HC Deb 19 February 1952 vol 496 cc189-92

11.34 p.m.

The Secretary for Overseas Trade (Mr. Henry Hopkinson)

I beg to move, That the Additional Import Duties (No. 6) Order, 1951 (S.I. 1951, No. 2291), dated 22nd December, 1951, a copy of which was laid before this House on 22nd December, be approved. This Order deals with the import duties on cotton sacks of a kind commonly used for exporting salt from this country. It has the effect of restoring the 20 per cent. duty normally applicable to these goods which has been temporarily in suspense. Until 1949, these cotton sacks, and other sacks and bags of vegetable fibre, were liable to the general ad valorem duty imposed by the Import Duties Act, 1932, as well as an additional import duty of 10 per cent., making a total of 20 per cent.

In December, 1949, the whole import duty on cotton sacks was suspended by the Import Duties (Exemption) (No. 2) Order, 1949, for a period of one year. The object of this action, which was taken with the consent of all concerned, was to assist the salt export trade, whose requirements of cotton sacks could not at that time be met from home production. This Order was later extended for a period of one year, ending 31st December, 1951, by the Import Duties (Exemption) (No. 11) Order, 1950.

The production of cotton sacks in the United Kingdom is now sufficient to meet the salt trade's requirements, and there is therefore no justification for continuing an exemption from import duty. Both the salt export trade and the British producers of cotton sacks have accepted this view. The present Order has the effect of restoring the duty to 20 per cent. as from 22nd December, 1951.

I should explain to the House that an additional Imports Duty Order is not normally required to restore a duty which has been suspended for a stated period. In this case, however, for technical reasons, an Order is necessary. The 1949 Order suspending the 20 per cent. duty was overtaken by the Import Duties (Consolidation) Order, 1949. This Order included provision for the 10 per cent. ad valorem duty on the sacks, but it could not make any provision for the charge of an additional duty of 10 per cent. because the sacks were at that time temporarily exempted from all duty.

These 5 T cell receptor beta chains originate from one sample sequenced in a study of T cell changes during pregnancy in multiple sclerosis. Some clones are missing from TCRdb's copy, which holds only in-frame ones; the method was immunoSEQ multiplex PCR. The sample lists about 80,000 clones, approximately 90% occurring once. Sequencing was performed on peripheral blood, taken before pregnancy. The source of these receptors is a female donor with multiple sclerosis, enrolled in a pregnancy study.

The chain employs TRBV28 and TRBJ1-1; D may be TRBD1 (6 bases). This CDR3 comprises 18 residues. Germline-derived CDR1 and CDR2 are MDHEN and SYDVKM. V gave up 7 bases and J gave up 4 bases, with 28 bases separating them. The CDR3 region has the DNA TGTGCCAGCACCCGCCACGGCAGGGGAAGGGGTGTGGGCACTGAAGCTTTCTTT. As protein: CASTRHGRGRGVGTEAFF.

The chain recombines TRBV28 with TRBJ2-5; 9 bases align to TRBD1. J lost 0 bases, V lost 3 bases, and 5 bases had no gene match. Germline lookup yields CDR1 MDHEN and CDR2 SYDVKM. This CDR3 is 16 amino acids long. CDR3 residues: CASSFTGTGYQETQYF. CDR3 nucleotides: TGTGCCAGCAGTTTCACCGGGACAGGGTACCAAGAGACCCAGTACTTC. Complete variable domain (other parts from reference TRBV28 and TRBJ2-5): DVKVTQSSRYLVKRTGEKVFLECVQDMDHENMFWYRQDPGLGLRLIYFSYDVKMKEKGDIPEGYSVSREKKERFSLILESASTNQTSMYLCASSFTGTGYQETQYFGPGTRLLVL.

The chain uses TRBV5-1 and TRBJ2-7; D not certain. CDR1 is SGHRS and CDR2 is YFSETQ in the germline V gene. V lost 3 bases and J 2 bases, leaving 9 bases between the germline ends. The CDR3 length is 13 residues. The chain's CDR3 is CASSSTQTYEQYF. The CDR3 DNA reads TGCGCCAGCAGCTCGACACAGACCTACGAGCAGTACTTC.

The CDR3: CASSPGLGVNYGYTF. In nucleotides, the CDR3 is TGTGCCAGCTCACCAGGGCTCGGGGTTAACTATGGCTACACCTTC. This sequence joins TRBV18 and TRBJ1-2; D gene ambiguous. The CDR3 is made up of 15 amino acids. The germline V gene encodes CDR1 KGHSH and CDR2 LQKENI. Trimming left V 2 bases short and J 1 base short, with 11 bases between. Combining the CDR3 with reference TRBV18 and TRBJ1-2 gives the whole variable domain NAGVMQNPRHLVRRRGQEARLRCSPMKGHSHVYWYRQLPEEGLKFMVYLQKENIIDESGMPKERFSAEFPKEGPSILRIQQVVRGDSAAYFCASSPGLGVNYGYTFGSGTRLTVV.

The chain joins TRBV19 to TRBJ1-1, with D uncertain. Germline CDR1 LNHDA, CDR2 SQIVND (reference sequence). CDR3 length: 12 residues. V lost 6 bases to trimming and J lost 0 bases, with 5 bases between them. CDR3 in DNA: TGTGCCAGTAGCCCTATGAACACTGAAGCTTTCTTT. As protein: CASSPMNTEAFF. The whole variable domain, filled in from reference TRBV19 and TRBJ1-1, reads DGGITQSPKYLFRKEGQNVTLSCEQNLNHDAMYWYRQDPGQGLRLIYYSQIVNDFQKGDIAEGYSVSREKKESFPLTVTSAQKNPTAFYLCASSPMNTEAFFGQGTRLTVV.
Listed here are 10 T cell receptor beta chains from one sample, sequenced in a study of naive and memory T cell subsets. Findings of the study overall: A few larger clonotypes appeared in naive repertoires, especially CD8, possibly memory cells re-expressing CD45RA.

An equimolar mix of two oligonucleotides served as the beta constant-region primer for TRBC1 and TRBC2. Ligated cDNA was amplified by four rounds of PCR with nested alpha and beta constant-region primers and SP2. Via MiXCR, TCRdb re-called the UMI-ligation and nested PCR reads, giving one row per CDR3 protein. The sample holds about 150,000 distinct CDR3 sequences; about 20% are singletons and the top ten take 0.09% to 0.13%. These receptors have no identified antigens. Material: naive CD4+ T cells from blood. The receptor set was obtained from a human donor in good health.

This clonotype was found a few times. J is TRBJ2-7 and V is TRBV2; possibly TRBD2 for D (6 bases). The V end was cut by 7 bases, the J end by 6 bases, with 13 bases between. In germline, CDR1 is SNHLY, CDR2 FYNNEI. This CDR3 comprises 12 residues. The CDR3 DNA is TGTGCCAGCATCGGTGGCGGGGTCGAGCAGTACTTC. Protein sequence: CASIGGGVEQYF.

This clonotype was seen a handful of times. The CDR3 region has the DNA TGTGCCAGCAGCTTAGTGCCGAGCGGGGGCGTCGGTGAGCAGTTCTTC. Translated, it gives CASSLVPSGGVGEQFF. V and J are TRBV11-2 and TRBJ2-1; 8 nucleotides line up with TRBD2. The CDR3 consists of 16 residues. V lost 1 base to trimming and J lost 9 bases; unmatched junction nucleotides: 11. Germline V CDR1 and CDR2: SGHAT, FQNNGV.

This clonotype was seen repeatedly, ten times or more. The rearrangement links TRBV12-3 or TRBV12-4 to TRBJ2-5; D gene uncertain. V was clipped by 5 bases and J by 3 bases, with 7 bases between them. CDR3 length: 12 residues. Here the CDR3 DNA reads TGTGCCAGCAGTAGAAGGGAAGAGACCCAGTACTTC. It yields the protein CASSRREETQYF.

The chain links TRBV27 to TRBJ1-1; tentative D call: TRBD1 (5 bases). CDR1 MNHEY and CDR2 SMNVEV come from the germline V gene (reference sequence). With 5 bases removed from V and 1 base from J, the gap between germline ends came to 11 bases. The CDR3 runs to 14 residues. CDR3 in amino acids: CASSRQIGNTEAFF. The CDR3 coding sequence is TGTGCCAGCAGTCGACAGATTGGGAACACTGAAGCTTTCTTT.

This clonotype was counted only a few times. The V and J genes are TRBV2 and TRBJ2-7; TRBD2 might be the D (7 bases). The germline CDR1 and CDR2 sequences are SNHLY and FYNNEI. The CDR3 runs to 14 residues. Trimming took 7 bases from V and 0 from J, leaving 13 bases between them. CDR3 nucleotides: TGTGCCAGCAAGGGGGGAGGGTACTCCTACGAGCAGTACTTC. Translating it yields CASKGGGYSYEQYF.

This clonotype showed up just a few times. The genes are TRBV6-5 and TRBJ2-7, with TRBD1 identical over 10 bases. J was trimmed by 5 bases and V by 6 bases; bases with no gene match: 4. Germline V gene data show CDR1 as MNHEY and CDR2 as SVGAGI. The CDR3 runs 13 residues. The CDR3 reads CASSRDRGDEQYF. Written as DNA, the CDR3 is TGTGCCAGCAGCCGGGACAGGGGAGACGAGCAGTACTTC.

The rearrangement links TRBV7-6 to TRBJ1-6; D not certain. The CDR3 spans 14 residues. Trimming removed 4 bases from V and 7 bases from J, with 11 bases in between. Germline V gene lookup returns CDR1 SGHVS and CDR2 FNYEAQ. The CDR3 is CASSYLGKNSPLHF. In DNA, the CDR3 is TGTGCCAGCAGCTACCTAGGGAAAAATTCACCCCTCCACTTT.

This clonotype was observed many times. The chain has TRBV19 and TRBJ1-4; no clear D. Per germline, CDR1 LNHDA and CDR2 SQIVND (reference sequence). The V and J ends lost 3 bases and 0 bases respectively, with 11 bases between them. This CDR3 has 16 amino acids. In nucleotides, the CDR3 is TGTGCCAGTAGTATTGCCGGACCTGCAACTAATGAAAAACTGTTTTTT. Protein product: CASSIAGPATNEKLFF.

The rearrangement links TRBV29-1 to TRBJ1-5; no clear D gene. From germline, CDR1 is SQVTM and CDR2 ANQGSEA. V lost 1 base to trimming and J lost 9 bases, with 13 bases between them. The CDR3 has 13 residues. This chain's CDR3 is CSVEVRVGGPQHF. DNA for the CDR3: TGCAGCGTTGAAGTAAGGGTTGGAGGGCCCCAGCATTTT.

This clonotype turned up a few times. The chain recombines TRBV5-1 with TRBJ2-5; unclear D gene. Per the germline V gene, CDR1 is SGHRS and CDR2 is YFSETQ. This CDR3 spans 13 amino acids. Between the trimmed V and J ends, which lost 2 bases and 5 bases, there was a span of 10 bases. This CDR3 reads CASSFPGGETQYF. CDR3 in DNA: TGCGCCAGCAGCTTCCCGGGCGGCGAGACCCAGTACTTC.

Consequently, when the Order expired on 21st December last these sacks became liable only to the 10 per cent ad valorem duty if the present Order restoring this duty to 20 per cent. had not been made. I would add that that action has again been taken by agreement with both the salt exporters and the home producers of cotton sacks.

11.37 p.m.

Mr. Eric Fletcher (Islington, East)

The Minister's rather complicated explanation of this Order may, as far as the imports are concerned, be satisfactory so far as it goes. But I do not think he has attempted to explain to the House why it was left until as late as 22nd December before this Order was made because, as the Minister pointed out, this exemption was due to expire on 21st December, 1951. If it were necessary to remove the exemption then, presumably some steps ought to have been taken about it before the expiration of the exemption on 21st December.